Retraction Watch reports on a strange case of alleged plagiarism.
In February 2016, F1000Research published a paper called How blockchain-timestamped protocols could improve the trustworthiness of medical science. The authors, Greg Irving and John Holden, demonstrated the use of the bitcoin blockchain as a way of publicly verifying the existence of a certain document at a certain point in time. This approach, they say, could be used to make preregistered research protocols more secure. A problem with preregistration is that it requires a trusted central authority to securely store the protocols. To overcome this, Irving and Holden suggested using the distributed bitcoin network to timestamp documents.
The method involves hashing the document containing the protocol, and then using the hash value as a password (private key) to create a new bitcoin account. By transferring a nominal sum of bitcoins into the new account, a permanent data trail is created, all across the worldwide bitcoin network, which anyone can later use to verify that the hash value was used on the network at that particular time. Because the hash value is unique to a particular document (even a change of one character would totally change the hash), this serves as a tamper-proof way of verifying preregistration.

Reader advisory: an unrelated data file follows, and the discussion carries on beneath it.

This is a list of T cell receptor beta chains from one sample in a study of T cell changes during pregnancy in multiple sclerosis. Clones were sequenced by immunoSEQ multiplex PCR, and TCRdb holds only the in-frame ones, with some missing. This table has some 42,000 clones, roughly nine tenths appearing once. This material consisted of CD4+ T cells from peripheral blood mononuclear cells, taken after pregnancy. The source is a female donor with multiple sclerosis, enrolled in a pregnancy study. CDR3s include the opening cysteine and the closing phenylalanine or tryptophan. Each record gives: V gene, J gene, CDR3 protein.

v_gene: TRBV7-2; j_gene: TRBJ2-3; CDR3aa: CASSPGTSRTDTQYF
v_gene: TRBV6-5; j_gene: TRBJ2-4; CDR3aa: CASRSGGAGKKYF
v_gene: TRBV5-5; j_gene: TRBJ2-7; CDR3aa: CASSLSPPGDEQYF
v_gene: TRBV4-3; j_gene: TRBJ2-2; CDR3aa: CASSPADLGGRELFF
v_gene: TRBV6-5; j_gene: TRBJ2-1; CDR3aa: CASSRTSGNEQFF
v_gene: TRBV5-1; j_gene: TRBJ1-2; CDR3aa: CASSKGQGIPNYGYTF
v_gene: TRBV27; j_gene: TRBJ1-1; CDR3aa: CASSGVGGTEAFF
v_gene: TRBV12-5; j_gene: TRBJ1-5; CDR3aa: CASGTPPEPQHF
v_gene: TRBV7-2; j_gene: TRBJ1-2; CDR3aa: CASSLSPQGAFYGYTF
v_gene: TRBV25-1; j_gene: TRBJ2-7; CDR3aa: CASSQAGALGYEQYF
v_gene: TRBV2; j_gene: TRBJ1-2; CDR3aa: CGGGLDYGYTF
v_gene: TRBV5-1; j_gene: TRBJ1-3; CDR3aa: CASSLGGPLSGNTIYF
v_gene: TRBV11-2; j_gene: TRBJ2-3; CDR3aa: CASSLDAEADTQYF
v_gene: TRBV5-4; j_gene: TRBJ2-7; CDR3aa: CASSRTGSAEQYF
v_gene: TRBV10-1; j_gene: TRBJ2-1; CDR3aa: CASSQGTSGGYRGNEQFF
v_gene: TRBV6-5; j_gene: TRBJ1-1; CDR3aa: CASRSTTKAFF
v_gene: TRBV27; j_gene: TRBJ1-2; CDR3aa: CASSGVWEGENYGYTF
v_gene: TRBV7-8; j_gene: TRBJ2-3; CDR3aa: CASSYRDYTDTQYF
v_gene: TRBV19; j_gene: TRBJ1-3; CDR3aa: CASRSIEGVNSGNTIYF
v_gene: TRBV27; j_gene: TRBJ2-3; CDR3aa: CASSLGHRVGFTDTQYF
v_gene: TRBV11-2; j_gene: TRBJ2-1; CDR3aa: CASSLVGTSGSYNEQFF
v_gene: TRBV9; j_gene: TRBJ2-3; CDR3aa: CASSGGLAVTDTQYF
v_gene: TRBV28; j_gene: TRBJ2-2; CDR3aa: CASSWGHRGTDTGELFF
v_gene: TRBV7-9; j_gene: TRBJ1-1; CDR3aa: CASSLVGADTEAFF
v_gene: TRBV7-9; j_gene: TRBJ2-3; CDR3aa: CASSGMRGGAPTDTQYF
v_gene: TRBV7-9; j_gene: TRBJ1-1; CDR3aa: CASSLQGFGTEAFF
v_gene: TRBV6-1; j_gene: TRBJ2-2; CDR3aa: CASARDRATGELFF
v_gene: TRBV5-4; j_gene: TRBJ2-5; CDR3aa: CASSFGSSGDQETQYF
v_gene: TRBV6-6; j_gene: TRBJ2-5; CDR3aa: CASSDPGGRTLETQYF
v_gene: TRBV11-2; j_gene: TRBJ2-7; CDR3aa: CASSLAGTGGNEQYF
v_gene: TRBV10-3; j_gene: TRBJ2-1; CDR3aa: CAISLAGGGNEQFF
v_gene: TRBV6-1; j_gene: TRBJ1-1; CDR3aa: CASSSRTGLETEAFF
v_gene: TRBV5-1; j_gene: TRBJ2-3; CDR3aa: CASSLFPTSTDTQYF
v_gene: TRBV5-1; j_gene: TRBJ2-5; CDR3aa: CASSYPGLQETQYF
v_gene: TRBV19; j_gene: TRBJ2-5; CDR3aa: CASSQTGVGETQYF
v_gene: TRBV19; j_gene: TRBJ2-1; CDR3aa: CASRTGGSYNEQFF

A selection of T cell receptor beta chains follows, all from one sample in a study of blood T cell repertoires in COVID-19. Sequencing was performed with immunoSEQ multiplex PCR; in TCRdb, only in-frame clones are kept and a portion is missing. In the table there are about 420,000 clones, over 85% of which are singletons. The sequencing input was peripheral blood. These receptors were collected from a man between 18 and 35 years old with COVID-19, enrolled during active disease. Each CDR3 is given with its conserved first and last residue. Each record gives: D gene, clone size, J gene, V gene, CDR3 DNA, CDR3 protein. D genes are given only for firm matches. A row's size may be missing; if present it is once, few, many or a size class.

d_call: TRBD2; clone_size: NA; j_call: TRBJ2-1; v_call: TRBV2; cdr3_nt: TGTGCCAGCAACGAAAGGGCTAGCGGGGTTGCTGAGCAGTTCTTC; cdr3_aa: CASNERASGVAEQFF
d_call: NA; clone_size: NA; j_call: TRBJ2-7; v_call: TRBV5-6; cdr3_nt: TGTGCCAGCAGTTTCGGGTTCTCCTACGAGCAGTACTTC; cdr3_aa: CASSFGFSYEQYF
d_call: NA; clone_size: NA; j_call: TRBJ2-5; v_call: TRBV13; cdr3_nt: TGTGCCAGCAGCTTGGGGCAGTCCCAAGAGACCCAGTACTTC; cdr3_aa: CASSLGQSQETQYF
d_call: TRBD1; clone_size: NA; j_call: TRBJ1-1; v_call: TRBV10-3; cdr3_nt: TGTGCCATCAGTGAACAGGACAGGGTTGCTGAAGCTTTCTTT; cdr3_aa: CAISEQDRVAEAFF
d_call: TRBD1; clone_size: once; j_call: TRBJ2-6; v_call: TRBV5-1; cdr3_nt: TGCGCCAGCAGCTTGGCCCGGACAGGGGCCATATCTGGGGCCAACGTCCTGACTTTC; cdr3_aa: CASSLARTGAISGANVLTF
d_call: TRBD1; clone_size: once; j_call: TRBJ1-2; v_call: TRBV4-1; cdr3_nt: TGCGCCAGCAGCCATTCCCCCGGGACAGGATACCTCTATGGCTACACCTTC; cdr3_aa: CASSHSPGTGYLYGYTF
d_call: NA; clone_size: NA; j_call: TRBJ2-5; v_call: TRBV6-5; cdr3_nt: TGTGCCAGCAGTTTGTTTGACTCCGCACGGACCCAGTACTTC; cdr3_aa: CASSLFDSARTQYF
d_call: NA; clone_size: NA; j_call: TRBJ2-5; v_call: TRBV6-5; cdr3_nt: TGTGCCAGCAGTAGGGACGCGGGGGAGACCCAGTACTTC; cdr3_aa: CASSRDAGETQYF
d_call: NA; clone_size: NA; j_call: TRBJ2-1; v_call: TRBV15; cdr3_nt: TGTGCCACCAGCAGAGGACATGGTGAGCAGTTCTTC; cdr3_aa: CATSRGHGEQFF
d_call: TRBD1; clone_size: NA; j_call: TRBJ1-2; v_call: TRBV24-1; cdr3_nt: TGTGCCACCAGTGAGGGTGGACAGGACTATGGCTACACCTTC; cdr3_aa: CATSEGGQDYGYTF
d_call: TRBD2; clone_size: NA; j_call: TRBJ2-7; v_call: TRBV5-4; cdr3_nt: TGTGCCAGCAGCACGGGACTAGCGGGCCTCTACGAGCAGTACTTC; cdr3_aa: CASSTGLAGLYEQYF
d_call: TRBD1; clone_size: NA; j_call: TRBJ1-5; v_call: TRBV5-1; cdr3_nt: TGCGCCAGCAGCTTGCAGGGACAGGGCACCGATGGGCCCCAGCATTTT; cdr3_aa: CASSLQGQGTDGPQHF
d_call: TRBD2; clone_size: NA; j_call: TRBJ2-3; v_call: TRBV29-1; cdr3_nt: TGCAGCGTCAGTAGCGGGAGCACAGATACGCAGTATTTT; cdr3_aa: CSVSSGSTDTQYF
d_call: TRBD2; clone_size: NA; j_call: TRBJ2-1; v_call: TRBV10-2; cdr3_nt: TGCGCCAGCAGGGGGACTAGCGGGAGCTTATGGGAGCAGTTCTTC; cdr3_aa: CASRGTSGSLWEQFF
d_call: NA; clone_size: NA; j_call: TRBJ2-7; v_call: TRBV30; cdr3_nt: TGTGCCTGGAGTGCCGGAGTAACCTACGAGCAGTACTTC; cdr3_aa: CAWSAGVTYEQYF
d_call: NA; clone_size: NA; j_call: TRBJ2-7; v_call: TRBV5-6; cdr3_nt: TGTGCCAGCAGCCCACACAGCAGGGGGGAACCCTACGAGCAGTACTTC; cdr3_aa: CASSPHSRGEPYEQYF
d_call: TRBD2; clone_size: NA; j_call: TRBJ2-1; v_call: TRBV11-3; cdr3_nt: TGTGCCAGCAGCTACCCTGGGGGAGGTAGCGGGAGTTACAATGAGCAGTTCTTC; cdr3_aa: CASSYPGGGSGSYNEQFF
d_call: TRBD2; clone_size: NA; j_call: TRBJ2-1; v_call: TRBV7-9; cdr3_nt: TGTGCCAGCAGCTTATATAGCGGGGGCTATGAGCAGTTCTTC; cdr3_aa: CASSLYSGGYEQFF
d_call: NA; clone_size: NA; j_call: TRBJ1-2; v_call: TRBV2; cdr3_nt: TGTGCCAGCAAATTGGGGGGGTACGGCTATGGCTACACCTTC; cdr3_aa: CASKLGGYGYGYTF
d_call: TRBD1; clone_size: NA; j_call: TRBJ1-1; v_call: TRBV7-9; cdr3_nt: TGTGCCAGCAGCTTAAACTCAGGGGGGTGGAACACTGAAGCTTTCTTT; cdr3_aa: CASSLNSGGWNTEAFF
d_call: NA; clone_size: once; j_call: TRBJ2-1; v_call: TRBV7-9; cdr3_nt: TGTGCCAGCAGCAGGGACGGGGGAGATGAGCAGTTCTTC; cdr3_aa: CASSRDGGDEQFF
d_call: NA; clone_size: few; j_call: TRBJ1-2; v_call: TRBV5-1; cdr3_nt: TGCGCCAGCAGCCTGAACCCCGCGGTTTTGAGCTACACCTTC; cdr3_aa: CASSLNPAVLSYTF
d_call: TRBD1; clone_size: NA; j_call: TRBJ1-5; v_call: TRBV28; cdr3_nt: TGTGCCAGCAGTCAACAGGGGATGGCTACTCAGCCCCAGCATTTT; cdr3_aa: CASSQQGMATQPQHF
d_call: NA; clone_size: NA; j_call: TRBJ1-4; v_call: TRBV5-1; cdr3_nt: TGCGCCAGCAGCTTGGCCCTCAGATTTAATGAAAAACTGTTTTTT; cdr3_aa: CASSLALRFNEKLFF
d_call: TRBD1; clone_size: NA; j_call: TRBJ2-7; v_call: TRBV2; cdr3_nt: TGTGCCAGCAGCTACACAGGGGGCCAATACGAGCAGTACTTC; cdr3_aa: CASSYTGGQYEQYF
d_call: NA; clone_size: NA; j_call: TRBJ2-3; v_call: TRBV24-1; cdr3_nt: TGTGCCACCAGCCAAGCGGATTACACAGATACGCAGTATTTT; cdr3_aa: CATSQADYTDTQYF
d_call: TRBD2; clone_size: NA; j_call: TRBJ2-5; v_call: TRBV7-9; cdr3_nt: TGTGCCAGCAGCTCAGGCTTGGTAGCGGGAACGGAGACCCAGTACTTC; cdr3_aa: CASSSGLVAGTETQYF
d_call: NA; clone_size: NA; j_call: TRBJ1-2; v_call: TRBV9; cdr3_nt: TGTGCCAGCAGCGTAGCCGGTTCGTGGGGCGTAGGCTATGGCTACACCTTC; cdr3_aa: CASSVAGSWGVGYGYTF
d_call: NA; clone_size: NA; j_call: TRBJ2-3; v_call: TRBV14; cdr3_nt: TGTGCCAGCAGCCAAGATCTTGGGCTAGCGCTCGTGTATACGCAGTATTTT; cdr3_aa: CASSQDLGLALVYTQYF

It’s a clever idea – repurposing the bitcoin network to help make science more rigorous. But it turns out that it wasn’t Irving and Holden’s idea. Back in August 2014, a blogger called Benjamin Gregory Carlisle wrote a post called Proof of prespecified endpoints in medical research with the bitcoin blockchain. In this piece, Carlisle proposed the hash document/create bitcoin account/transfer nominal sum system as a way of verifying preregistration in science. He provided a step by step guide to how to do it. Yet Irving and Holden didn’t cite or acknowledge Carlisle’s post at all. In fact, they implied that the idea was theirs e.g. they wrote that “we propose” the blockchain scheme.
Reading both documents makes it clear that intellectually speaking, the F1000Research paper is very closely based on Carlisle’s blog post. The main difference is that Carlisle simply proposed the idea, while Irving and Holden actually tried it out in practice – but what they tried was 100% Carlisle’s idea. Also, in terms of the text, the paper contained some passages which are strikingly similar to Carlisle’s post. For example, here’s the post: